Tiered rates are not dependent on smart meters and apply to all customers. This rate structure is applied to your total energy consumption for a given monthly period.

We had already planned several upgrade projects including the Outage Management System and Customer Information System, because they were becoming outdated. When we learned of the grant opportunity for Smart Grid, we applied for that to maximize our investment for customers.

On June 25, 2009, the Obama administration announced that the U.S. Department of Energy would provide $3.9 billion in economic stimulus funding to utilities and other organizations.

The goals of the Smart Grid Investment Grant are to:

  • Accelerate modernization of the nation’s electric transmission and distribution systems
  • Promote investments in Smart Grid technologies, tools and techniques
  • Increase flexibility, functionality, interoperability, cyber security, situational awareness and operational efficiency.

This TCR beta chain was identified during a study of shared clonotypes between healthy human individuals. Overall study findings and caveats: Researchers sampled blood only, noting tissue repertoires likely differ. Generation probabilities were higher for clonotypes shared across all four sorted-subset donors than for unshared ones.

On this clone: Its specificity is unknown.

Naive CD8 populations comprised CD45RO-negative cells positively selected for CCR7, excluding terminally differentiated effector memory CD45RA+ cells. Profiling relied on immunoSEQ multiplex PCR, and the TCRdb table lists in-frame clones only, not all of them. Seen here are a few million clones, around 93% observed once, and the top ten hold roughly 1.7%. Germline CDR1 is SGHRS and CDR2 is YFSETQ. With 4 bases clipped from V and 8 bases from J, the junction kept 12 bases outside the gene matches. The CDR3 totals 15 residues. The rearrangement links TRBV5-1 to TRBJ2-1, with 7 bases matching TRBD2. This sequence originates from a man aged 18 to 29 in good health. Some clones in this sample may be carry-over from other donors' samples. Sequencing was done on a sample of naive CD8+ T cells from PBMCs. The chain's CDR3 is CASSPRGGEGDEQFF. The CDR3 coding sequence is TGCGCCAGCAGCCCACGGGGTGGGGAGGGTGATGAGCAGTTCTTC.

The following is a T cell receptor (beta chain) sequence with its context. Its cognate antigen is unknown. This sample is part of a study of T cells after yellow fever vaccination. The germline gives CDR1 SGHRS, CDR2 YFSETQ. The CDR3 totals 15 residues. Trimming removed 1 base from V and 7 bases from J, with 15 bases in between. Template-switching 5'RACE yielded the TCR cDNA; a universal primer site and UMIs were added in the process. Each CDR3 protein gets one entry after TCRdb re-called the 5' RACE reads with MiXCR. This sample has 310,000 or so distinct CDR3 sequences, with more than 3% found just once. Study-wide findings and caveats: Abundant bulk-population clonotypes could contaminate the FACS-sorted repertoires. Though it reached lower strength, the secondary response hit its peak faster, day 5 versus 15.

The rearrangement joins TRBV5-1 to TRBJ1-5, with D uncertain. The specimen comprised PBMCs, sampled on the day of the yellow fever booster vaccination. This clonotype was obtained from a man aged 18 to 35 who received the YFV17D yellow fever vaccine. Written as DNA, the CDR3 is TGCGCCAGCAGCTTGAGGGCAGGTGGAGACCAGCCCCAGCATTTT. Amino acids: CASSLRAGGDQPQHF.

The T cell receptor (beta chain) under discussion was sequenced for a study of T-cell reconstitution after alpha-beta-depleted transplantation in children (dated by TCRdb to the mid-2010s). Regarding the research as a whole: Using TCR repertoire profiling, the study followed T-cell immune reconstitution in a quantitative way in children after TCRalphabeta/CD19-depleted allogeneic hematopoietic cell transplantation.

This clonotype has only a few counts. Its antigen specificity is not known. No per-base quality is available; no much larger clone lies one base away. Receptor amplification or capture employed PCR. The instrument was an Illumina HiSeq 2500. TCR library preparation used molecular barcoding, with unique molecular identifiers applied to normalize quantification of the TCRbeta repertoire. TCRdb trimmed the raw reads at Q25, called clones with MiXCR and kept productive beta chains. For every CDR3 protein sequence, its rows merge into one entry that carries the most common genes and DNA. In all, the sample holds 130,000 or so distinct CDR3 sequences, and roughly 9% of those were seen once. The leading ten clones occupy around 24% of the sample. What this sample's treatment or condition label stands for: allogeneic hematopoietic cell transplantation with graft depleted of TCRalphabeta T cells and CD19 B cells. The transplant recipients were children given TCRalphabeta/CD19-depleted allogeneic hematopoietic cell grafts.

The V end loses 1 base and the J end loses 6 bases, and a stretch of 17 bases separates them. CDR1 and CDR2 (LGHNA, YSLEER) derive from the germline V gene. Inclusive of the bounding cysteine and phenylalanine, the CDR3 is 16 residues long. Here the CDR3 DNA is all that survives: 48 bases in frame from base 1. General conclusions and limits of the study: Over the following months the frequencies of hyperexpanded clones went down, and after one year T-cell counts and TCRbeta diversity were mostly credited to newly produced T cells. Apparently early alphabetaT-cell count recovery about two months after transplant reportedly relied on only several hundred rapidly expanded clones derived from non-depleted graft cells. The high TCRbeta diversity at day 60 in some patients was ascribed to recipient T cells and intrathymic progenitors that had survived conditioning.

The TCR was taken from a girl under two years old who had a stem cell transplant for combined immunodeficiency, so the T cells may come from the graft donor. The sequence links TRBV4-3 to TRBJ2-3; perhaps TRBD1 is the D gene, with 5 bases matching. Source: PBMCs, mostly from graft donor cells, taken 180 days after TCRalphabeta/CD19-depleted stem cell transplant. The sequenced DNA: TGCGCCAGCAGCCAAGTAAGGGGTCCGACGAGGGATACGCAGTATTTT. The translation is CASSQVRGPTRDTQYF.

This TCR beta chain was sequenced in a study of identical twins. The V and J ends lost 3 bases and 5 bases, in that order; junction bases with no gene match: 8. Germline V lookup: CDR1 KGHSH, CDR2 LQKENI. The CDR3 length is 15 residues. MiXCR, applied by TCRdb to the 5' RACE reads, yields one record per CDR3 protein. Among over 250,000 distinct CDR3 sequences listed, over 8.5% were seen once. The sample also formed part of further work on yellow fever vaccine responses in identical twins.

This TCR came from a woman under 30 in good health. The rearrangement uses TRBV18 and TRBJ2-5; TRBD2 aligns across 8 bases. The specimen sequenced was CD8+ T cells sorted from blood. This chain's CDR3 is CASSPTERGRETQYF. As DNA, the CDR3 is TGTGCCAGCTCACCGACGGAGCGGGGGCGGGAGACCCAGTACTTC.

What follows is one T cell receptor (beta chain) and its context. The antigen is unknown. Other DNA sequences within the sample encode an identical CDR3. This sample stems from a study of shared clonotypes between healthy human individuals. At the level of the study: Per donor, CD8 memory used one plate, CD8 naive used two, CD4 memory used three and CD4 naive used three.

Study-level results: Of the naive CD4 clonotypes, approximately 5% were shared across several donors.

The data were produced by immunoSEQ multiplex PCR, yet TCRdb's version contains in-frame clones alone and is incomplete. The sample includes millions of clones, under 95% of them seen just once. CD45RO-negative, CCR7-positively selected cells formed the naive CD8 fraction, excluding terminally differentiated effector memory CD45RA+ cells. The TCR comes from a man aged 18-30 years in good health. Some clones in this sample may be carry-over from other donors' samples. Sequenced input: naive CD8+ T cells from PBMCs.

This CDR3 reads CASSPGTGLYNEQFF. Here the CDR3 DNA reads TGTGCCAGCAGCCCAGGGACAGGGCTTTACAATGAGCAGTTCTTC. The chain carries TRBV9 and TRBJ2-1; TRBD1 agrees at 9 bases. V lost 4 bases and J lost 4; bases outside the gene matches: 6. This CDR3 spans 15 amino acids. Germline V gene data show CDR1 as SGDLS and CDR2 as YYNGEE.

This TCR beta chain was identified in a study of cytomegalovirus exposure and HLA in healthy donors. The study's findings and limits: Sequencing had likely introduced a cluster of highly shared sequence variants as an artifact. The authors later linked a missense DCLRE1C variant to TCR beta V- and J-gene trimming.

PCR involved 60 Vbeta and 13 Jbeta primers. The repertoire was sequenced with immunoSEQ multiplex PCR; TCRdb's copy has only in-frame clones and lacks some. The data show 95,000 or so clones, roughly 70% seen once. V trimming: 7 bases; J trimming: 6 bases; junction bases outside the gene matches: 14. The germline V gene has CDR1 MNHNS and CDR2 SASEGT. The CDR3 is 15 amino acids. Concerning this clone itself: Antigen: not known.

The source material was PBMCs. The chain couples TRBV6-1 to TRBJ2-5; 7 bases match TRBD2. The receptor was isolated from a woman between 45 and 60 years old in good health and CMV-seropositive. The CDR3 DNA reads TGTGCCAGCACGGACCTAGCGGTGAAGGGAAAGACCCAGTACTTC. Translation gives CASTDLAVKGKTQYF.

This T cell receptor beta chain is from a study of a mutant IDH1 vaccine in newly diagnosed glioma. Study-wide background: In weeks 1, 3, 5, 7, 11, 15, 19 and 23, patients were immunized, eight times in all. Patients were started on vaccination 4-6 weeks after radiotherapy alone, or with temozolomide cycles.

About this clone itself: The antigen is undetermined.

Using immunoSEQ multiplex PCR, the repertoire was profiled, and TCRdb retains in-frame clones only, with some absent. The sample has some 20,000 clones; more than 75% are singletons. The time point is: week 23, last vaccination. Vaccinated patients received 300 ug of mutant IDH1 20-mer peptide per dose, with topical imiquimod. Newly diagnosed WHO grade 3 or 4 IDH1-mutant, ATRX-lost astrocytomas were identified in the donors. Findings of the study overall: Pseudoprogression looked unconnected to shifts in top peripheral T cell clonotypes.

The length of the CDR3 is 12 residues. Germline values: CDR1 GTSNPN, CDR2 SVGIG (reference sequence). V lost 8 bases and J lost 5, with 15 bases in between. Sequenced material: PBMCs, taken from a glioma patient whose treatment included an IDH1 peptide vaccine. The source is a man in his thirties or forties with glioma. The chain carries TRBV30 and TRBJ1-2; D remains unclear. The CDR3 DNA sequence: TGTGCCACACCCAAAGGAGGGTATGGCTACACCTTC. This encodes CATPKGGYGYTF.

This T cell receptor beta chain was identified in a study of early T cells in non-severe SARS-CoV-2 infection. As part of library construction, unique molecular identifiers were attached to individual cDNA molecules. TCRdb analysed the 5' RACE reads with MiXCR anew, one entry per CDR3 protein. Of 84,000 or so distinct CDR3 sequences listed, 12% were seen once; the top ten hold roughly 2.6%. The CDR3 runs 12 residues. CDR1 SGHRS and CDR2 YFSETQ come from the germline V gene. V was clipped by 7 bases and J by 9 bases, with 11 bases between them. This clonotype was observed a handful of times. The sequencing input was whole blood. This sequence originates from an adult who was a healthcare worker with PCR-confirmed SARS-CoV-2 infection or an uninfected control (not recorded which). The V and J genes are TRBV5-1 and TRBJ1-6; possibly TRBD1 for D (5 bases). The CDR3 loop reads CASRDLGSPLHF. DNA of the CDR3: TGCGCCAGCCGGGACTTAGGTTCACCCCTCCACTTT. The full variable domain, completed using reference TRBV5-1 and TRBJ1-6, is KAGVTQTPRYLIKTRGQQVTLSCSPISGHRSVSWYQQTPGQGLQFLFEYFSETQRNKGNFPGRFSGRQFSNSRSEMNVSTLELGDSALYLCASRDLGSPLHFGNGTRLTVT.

Idaho Power already was pursuing Advanced Metering Infrastructure (AMI) to exchange existing traditional meters with wired smart meters. It would have been a missed opportunity to not respond to this funding option given our desire to integrate the meter-exchange project with other new technologies that enable customers to make wise energy-consumption decisions.

The intent of the Smart Grid Investment Grant (SGIG) funding is to provide federal financial assistance for up to 50 percent of eligible project costs. Idaho Power’s projects totaled $94 million, of which $47 million was from the company’s investment and $47 million from SGIG funds.

This financial assistance is intended to enable measurable improvements through accelerated achievement of Smart Grid projects, including: